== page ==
Bowl barrow east of Court Hill Plantation

Overview

Heritage Category: Scheduled Monument

List Entry Number: 1010403

Date first listed: 03-Mar-1927

Date of most recent amendment: 06-Feb-1992

Map

Ordnance survey map of Bowl barrow east of Court Hill Plantation
© Crown Copyright and database right 2018. All rights reserved. Ordnance Survey Licence number 100024900.
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Location

The building or site itself may lie within the boundary of more than one authority.

District: Wiltshire (Unitary Authority)

Parish: Kingston Deverill

National Grid Reference: ST 83613 36910

Summary

Legacy Record - This information may be included in the List Entry Details.

Reasons for Designation

Bowl barrows, the most numerous form of round barrow, are funerary monuments dating from the Late Neolithic period to the Late Bronze Age, with most examples belonging to the period 2400-1500 BC. They were constructed as earthen or rubble mounds, sometimes ditched, which covered single or multiple burials. They occur either in isolation or grouped as cemeteries and often acted as a focus for burials in later periods. Often superficially similar, although differing widely in size, they exhibit regional variations in form and a diversity of burial practices. There are over 10,000 surviving bowl barrows recorded nationally (many more have already been destroyed), occurring across most of lowland Britain. Often occupying prominent locations, they are a major historic element in the modern landscape and their considerable variation of form and longevity as a monument type provide important information on the diversity of beliefs and social organisations amongst early prehistoric communities. They are particularly representative of their period and a substantial proportion of surviving examples are considered worthy of protection.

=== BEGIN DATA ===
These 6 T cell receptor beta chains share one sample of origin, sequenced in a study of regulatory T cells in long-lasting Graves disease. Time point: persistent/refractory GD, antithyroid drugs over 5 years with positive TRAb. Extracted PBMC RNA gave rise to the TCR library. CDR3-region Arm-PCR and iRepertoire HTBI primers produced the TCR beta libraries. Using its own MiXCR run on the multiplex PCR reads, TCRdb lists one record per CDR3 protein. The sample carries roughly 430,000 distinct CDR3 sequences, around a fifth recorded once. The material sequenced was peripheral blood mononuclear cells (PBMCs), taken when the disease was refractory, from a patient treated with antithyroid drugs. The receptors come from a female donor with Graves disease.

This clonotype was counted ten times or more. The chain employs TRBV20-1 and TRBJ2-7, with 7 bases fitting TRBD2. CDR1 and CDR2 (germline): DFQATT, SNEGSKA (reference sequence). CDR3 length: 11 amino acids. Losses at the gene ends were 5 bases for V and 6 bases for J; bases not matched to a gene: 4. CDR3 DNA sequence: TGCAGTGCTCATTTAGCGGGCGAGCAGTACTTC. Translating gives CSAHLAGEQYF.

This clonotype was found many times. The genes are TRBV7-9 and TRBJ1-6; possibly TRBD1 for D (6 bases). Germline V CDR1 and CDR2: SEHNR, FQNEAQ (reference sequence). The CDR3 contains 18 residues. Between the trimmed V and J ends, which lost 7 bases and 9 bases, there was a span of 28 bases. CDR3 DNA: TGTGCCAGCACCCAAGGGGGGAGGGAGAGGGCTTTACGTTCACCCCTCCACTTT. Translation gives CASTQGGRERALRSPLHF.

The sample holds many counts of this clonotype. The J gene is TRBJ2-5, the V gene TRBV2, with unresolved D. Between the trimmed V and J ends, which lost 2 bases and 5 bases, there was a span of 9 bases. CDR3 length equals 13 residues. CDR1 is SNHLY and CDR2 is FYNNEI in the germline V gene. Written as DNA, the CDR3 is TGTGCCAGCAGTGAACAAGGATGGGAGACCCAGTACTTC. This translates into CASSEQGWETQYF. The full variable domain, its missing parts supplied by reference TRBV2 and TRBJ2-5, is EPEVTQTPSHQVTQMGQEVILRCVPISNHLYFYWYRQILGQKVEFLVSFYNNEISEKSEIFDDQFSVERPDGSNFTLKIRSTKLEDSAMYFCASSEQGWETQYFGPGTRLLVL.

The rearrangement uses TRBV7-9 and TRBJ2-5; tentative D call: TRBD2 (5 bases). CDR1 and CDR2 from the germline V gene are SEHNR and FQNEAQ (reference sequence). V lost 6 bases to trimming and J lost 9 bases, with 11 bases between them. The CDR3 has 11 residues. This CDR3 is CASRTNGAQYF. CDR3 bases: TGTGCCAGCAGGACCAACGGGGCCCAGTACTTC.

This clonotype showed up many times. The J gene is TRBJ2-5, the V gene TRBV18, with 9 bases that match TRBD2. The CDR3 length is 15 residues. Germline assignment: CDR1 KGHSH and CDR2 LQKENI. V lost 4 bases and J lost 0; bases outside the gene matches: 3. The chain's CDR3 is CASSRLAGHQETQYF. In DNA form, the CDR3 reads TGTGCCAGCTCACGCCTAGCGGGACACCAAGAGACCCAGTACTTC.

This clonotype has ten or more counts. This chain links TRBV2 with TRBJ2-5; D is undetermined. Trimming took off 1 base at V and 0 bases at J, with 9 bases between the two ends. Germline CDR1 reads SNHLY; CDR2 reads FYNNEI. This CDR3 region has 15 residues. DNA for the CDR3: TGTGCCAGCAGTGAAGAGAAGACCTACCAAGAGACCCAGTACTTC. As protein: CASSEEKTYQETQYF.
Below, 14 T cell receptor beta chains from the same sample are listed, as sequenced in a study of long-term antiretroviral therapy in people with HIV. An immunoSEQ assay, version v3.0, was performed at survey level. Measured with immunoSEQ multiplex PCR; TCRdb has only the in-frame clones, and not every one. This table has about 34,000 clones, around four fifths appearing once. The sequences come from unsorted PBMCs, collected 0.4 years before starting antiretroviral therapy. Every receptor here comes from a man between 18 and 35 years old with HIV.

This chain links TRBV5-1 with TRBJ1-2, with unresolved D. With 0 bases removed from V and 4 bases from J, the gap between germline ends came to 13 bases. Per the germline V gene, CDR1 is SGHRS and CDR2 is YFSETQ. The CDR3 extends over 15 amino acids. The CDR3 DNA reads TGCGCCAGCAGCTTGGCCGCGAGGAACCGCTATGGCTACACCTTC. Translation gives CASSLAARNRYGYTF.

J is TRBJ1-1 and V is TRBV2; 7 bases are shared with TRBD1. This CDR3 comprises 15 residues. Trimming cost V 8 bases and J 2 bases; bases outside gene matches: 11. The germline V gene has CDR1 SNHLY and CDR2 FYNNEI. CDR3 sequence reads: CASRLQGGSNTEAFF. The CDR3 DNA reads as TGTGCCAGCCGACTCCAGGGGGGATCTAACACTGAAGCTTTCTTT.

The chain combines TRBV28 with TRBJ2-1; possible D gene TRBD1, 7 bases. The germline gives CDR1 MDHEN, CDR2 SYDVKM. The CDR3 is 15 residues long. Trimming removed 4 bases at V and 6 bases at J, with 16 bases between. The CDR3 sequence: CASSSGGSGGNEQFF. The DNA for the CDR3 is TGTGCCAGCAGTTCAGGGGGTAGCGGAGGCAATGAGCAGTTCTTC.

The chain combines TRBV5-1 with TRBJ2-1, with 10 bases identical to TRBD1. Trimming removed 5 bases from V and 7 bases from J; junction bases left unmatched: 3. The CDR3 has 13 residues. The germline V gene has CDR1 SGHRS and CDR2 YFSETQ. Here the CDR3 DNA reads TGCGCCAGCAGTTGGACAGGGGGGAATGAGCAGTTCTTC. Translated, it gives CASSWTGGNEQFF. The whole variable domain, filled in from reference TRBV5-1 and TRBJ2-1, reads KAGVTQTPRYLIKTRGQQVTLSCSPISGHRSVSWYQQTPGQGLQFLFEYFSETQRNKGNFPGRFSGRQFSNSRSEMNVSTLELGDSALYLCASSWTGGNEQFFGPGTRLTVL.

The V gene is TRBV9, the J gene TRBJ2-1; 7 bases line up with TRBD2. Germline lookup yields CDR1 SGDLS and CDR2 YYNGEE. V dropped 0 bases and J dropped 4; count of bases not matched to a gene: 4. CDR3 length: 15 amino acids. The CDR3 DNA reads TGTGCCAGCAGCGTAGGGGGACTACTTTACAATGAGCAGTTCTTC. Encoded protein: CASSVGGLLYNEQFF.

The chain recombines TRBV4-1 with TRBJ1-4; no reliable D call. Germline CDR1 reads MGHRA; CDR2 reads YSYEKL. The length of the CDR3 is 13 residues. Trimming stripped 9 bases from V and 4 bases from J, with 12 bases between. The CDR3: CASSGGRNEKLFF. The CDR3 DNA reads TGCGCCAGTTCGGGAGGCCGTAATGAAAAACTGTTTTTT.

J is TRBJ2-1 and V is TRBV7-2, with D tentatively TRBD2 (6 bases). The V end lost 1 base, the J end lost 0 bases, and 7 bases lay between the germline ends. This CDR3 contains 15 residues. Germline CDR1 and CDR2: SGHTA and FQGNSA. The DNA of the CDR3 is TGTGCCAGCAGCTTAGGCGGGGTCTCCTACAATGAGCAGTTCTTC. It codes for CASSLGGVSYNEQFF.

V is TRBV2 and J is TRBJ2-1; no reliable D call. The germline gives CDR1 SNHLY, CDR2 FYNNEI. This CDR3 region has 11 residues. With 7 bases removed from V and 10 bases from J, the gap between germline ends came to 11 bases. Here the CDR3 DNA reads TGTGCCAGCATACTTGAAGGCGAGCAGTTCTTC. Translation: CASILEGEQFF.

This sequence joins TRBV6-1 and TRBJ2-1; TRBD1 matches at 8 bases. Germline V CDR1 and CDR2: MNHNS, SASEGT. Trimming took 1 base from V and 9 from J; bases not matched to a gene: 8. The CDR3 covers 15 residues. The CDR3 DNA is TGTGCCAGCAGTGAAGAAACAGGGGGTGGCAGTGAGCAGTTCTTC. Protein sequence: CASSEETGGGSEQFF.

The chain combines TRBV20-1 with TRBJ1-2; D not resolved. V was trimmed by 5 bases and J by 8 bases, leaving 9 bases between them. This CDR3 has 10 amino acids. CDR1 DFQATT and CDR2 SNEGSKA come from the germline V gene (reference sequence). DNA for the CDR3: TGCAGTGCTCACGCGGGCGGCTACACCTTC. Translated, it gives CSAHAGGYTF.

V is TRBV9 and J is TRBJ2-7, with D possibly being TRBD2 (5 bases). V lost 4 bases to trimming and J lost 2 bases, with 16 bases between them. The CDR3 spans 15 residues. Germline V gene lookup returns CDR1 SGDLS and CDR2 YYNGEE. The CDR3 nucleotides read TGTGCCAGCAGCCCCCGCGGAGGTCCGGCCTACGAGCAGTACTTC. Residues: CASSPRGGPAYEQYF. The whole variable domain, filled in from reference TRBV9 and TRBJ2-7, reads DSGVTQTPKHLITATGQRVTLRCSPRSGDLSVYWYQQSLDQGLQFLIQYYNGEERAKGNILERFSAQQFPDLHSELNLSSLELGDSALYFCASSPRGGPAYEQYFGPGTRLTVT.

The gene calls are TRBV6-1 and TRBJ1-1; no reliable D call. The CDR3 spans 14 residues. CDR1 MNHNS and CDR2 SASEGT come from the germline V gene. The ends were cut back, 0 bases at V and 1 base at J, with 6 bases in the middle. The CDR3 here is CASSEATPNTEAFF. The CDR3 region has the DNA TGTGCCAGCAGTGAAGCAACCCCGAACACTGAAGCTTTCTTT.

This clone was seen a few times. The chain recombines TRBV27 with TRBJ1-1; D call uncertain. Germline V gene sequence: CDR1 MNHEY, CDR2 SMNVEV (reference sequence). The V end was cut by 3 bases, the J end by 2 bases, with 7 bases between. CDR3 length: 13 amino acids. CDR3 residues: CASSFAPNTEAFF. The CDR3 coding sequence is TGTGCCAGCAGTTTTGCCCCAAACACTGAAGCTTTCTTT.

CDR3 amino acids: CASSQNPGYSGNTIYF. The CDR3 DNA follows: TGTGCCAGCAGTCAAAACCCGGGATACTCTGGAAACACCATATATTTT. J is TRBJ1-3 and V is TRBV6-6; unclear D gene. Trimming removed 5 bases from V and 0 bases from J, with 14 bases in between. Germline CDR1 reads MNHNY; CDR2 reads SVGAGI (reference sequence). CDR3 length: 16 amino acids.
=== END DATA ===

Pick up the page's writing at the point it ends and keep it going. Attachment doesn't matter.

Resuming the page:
Despite partial excavation of the Court Hill bowl barrow, much of the monument remains intact, survives comparatively well and has potential for the recovery of further archaeological remains. The significance of the monument is enhanced by the fact that numerous other round barrows survive in the area as well as additional evidence for contemporary settlement. Such evidence provides a clear indication of the extent to which the area was settled during the Bronze Age period.

History

Legacy Record - This information may be included in the List Entry Details.

Details

The monument includes a bowl barrow set below the crest of Court Hill, on an east-facing slope overlooking the valley of the River Wylye. The barrow mound is 21m in diameter and 3.75m high. Surrounding the mound is a ditch from which material was quarried during the construction of the monument. This survives as an earthwork 6m wide and 0.5m deep on the south side of the mound, and as a buried feature elsewhere. The site was partially excavated by Colt-Hoare in the 19th century. Finds included a cremation burial with a bronze dagger. The scars resulting from early excavation can be seen on the surface of the monument.

MAP EXTRACT The site of the monument is shown on the attached map extract. It includes a 2 metre boundary around the archaeological features, considered to be essential for the monument's support and preservation.

Legacy

The contents of this record have been generated from a legacy data system.

Legacy System number: 12298

Legacy System: RSM

Sources

Books and journals
'Wiltshire Archaeological Magazine' in Wiltshire Archaeological Magazine, , Vol. 49, (1958)

End of official listing